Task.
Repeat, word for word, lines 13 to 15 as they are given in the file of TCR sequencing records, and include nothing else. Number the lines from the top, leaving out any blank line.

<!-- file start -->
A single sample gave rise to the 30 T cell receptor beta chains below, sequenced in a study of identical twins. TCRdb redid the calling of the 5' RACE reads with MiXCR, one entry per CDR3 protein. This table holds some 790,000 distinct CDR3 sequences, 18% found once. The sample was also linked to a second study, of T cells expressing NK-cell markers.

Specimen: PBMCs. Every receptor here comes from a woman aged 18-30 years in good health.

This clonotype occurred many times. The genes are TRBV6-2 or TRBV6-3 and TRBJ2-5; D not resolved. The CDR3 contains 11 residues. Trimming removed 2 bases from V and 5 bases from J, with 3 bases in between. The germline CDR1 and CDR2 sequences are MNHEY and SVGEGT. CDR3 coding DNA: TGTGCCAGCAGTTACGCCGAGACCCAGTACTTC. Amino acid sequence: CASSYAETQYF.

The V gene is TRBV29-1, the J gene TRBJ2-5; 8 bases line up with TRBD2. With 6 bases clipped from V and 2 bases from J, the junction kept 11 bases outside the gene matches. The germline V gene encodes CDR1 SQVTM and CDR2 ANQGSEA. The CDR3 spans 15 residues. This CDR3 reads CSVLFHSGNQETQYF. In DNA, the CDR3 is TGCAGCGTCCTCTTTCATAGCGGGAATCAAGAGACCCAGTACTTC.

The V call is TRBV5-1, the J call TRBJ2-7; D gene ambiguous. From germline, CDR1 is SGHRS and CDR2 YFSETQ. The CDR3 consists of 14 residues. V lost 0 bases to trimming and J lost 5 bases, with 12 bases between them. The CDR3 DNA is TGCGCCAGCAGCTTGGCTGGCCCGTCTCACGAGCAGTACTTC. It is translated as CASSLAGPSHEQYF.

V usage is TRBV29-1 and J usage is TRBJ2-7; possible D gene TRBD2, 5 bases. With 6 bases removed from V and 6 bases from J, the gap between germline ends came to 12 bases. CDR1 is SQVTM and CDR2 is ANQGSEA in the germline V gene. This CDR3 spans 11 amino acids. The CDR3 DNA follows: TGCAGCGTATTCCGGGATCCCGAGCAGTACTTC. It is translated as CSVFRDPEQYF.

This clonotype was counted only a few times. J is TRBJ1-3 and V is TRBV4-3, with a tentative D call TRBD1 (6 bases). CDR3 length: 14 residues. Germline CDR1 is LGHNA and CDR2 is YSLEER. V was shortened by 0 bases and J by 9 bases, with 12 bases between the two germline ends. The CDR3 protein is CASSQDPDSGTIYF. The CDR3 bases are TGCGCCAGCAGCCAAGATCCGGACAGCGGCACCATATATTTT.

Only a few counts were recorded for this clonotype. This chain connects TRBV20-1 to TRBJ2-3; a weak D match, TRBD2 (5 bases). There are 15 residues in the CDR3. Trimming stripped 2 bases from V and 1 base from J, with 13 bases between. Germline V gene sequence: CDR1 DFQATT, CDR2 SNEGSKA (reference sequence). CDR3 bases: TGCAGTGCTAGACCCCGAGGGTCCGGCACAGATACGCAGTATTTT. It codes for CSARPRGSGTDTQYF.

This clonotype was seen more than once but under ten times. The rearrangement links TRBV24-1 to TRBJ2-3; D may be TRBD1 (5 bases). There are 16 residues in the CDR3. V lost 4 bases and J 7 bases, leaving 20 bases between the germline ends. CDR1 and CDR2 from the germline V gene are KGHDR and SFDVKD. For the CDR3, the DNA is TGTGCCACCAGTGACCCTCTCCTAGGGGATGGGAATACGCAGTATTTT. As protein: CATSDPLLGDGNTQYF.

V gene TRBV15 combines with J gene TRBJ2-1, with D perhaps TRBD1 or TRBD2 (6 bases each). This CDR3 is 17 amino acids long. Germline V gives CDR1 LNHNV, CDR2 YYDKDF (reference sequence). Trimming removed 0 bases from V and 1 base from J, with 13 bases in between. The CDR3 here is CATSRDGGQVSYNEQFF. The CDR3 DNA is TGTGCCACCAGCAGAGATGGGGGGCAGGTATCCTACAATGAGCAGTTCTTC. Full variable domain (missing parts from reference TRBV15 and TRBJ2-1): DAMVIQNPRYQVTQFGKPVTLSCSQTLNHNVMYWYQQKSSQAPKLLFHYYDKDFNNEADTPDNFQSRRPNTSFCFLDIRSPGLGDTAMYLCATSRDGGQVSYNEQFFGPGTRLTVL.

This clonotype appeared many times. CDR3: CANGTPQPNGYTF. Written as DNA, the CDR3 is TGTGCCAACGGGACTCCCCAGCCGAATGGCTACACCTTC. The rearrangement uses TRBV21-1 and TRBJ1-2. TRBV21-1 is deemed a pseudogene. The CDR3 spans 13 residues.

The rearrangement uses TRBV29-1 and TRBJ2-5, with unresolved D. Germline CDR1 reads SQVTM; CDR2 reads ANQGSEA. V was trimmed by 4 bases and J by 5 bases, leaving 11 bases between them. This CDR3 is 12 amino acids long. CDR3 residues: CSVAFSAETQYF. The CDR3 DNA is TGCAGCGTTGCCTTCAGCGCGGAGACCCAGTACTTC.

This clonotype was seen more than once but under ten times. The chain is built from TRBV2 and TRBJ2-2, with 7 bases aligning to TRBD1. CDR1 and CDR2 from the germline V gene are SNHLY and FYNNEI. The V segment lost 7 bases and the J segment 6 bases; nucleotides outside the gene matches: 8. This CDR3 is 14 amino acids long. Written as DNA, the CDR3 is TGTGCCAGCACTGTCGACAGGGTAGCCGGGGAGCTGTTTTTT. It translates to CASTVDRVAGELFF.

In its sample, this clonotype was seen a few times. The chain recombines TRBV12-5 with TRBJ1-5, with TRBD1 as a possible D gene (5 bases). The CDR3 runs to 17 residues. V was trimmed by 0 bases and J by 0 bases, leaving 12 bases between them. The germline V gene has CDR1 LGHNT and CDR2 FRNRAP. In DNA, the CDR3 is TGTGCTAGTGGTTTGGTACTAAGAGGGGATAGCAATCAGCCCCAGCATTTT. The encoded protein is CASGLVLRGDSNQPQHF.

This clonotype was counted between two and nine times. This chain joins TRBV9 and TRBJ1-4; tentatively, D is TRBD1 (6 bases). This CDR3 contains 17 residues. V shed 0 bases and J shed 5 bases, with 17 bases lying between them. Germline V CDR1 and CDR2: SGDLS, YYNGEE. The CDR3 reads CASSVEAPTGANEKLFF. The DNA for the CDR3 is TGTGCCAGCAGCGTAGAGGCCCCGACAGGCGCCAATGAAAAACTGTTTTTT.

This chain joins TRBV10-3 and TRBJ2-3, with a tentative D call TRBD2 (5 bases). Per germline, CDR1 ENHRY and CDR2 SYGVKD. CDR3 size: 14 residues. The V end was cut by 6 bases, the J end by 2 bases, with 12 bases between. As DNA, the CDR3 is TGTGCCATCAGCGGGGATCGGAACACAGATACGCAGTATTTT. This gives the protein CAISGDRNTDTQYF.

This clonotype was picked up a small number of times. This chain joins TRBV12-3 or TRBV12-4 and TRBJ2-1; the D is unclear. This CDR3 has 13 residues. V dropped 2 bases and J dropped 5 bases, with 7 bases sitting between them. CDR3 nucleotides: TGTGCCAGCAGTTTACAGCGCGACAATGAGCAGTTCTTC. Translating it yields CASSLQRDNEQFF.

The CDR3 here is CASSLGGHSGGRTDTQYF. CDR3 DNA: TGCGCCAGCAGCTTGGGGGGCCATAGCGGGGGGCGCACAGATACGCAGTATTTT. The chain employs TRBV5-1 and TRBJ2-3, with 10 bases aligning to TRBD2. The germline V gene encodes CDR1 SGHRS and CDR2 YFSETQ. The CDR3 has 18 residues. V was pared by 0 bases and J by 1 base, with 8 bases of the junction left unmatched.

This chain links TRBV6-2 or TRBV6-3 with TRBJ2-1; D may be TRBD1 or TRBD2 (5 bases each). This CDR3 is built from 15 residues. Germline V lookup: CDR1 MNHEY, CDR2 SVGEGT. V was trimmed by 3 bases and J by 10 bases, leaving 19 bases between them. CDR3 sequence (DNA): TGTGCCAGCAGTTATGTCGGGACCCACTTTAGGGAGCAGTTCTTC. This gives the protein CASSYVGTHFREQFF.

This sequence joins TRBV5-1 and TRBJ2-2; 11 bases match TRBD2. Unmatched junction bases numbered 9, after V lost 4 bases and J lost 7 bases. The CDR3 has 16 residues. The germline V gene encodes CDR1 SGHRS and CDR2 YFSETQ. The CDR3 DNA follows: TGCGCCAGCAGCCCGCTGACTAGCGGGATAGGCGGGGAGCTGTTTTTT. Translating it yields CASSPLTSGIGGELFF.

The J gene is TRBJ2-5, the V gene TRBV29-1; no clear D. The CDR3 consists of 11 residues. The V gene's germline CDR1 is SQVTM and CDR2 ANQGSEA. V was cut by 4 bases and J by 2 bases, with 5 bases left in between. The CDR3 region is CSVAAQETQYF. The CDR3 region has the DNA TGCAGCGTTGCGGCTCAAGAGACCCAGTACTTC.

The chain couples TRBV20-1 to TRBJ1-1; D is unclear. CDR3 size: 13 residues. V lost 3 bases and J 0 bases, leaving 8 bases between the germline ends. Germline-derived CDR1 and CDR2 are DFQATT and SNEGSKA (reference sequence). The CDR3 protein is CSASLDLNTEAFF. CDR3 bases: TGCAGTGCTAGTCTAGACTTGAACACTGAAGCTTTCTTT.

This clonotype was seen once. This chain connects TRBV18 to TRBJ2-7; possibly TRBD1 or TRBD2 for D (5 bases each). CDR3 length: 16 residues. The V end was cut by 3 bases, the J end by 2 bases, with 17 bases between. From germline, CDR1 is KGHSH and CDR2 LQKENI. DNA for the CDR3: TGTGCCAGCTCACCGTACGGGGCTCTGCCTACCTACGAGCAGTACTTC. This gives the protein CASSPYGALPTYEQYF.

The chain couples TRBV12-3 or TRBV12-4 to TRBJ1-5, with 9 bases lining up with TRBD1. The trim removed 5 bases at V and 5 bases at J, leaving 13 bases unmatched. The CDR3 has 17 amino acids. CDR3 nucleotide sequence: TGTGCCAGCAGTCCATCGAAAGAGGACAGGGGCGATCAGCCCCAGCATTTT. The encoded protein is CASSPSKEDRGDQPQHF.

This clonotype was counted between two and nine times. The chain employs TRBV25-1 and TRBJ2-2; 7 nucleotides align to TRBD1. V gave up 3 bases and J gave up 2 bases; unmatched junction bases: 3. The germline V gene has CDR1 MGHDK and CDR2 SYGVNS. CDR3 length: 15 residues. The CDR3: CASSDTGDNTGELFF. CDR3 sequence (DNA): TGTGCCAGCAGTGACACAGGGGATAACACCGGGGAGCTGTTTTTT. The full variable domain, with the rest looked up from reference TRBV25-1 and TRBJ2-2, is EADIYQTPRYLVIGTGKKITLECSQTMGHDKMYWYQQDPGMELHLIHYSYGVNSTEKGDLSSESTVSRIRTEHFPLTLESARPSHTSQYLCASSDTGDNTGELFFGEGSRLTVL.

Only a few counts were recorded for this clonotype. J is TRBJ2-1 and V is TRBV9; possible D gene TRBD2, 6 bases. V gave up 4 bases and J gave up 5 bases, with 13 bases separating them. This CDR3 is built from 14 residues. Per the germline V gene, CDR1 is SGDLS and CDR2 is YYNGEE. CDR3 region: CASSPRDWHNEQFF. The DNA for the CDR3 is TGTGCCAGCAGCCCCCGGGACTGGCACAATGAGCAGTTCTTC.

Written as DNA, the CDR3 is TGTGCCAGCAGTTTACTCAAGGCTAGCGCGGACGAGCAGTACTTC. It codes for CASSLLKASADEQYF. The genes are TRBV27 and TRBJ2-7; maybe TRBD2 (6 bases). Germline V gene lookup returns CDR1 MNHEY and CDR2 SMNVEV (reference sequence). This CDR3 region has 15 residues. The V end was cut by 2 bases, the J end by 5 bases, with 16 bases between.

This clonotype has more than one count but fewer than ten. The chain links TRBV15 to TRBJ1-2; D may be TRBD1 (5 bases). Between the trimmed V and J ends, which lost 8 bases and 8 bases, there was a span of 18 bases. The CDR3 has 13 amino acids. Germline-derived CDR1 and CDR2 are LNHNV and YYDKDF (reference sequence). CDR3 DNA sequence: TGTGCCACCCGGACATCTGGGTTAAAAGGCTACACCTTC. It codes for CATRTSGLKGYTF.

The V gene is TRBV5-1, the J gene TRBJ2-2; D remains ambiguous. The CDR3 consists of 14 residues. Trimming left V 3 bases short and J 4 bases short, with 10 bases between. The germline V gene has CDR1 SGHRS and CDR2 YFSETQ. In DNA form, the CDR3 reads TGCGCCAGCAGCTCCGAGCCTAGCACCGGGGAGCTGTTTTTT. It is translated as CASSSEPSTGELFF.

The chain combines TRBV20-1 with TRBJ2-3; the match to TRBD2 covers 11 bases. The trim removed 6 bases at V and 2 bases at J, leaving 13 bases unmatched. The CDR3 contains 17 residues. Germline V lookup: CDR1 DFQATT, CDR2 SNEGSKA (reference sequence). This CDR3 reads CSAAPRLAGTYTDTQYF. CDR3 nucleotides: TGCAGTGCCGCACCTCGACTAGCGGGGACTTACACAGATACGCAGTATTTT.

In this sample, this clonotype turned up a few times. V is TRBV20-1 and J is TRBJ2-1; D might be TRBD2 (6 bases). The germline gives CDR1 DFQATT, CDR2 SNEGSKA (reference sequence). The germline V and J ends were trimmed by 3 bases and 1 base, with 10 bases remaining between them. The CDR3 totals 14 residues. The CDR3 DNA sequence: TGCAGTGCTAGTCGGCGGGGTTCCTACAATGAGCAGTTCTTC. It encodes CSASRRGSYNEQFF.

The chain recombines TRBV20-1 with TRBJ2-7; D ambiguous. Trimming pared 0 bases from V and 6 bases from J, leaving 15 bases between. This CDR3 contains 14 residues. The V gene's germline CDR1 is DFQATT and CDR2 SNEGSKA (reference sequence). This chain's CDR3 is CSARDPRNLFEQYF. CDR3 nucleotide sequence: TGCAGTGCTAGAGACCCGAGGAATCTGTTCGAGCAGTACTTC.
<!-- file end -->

This clonotype was seen more than once but under ten times. The chain is built from TRBV2 and TRBJ2-2, with 7 bases aligning to TRBD1. CDR1 and CDR2 from the germline V gene are SNHLY and FYNNEI. The V segment lost 7 bases and the J segment 6 bases; nucleotides outside the gene matches: 8. This CDR3 is 14 amino acids long. Written as DNA, the CDR3 is TGTGCCAGCACTGTCGACAGGGTAGCCGGGGAGCTGTTTTTT. It translates to CASTVDRVAGELFF.

In its sample, this clonotype was seen a few times. The chain recombines TRBV12-5 with TRBJ1-5, with TRBD1 as a possible D gene (5 bases). The CDR3 runs to 17 residues. V was trimmed by 0 bases and J by 0 bases, leaving 12 bases between them. The germline V gene has CDR1 LGHNT and CDR2 FRNRAP. In DNA, the CDR3 is TGTGCTAGTGGTTTGGTACTAAGAGGGGATAGCAATCAGCCCCAGCATTTT. The encoded protein is CASGLVLRGDSNQPQHF.

This clonotype was counted between two and nine times. This chain joins TRBV9 and TRBJ1-4; tentatively, D is TRBD1 (6 bases). This CDR3 contains 17 residues. V shed 0 bases and J shed 5 bases, with 17 bases lying between them. Germline V CDR1 and CDR2: SGDLS, YYNGEE. The CDR3 reads CASSVEAPTGANEKLFF. The DNA for the CDR3 is TGTGCCAGCAGCGTAGAGGCCCCGACAGGCGCCAATGAAAAACTGTTTTTT.